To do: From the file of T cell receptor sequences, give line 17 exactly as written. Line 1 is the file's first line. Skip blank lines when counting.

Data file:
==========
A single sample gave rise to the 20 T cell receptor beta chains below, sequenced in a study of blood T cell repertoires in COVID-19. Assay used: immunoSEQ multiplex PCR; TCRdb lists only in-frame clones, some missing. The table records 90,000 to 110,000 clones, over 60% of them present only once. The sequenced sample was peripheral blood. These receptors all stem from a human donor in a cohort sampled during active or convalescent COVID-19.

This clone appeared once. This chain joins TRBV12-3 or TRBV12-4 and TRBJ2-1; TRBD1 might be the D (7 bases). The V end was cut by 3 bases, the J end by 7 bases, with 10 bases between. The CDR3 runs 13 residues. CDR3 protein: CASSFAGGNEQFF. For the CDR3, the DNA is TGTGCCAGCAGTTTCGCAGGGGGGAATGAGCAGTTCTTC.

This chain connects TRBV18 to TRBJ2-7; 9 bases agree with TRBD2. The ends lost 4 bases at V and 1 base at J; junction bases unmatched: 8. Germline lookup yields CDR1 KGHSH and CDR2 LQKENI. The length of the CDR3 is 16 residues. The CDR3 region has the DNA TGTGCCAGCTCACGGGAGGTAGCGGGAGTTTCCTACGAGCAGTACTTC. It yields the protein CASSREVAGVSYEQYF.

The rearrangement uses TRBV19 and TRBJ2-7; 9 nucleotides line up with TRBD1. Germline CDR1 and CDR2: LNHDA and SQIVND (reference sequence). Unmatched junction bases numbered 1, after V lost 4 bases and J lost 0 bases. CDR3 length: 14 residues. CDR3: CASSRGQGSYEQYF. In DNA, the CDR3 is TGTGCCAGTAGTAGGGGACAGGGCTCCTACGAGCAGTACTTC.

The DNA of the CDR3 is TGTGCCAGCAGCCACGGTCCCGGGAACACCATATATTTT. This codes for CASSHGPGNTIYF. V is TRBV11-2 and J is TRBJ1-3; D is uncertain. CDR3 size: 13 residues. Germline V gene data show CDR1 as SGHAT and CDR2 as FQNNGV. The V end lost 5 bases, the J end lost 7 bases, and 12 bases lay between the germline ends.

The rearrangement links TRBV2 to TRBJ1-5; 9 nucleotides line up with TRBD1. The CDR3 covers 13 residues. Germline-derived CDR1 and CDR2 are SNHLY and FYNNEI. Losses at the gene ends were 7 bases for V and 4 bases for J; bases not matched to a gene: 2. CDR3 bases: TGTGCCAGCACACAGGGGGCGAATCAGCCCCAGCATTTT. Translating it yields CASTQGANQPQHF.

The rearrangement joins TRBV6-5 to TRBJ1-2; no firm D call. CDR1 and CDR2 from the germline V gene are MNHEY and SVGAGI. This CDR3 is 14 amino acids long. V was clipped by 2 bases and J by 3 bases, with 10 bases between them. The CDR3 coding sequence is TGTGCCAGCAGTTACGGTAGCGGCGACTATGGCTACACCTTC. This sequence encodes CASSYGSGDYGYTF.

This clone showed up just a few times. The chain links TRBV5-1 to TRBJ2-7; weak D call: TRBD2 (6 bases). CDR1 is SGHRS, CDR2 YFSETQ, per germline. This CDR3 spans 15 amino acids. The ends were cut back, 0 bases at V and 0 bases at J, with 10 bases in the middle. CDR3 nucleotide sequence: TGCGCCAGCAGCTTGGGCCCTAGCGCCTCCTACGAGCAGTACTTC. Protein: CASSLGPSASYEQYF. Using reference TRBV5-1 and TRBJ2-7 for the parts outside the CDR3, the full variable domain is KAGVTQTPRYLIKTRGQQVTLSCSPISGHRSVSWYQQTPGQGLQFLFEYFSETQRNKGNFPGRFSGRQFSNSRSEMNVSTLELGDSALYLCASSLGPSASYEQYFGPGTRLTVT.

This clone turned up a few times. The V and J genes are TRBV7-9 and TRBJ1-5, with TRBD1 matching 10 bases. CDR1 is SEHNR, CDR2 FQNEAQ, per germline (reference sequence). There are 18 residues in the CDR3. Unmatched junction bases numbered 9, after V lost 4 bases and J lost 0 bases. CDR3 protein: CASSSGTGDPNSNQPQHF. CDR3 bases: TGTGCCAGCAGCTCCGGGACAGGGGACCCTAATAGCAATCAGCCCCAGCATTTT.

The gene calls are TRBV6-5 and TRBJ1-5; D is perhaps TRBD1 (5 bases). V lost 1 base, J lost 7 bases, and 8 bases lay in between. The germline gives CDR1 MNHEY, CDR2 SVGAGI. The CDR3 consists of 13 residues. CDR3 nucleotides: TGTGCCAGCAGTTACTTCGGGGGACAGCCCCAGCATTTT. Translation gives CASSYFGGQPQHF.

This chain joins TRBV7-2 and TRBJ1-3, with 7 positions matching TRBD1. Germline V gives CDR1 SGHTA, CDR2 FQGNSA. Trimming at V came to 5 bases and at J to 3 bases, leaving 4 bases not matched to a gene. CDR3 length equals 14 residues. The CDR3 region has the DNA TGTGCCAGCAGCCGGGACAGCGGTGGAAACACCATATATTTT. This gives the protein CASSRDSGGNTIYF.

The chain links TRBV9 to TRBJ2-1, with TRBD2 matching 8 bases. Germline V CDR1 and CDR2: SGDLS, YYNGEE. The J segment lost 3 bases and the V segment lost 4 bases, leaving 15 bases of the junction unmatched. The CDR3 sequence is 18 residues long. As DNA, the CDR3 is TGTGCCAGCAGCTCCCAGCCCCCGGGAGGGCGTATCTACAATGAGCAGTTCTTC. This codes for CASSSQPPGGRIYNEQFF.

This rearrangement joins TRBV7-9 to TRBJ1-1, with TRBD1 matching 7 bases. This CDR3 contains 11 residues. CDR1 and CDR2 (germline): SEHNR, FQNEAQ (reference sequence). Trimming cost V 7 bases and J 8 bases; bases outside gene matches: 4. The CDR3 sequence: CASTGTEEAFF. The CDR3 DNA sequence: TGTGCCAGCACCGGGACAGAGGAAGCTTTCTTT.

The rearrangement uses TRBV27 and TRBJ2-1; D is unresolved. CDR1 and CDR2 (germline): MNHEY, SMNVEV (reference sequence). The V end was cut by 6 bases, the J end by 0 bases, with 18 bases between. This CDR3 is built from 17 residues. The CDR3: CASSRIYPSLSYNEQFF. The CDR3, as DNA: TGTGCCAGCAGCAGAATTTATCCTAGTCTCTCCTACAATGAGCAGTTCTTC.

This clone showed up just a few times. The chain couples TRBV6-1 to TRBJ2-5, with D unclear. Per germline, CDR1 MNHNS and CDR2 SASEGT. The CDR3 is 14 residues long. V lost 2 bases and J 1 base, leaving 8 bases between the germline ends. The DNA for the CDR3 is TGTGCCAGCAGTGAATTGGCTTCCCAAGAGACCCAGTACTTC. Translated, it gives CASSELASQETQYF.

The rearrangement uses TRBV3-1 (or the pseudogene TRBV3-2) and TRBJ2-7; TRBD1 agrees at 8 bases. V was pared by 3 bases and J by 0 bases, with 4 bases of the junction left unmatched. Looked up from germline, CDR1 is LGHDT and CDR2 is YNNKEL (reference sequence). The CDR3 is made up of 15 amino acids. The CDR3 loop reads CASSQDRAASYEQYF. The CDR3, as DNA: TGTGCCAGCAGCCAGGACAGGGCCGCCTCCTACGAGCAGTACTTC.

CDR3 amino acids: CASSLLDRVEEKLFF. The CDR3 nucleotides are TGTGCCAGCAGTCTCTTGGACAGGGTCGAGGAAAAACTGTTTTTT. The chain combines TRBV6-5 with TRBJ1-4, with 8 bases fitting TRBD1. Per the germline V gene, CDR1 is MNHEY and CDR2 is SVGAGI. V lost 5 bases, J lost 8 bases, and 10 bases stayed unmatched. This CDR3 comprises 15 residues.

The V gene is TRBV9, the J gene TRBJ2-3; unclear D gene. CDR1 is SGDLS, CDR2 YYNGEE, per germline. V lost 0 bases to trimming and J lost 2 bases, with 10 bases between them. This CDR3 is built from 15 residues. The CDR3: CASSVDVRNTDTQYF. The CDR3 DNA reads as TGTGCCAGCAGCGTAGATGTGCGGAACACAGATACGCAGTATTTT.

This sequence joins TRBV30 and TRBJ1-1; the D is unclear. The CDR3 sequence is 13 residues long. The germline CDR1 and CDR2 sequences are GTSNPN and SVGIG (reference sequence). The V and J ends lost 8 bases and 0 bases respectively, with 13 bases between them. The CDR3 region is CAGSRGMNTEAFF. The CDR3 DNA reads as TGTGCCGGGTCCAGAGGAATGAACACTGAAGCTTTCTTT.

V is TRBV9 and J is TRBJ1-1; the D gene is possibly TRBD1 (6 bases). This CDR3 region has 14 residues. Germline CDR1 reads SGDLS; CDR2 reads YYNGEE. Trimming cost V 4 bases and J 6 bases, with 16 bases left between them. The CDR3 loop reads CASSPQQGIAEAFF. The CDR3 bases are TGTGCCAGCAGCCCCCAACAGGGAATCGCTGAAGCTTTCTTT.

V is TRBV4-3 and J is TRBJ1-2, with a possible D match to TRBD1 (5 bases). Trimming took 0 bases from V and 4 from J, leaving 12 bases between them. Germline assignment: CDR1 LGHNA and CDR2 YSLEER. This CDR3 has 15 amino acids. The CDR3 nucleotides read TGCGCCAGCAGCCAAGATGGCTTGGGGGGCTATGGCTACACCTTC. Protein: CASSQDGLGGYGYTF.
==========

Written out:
CDR3 amino acids: CASSLLDRVEEKLFF. The CDR3 nucleotides are TGTGCCAGCAGTCTCTTGGACAGGGTCGAGGAAAAACTGTTTTTT. The chain combines TRBV6-5 with TRBJ1-4, with 8 bases fitting TRBD1. Per the germline V gene, CDR1 is MNHEY and CDR2 is SVGAGI. V lost 5 bases, J lost 8 bases, and 10 bases stayed unmatched. This CDR3 comprises 15 residues.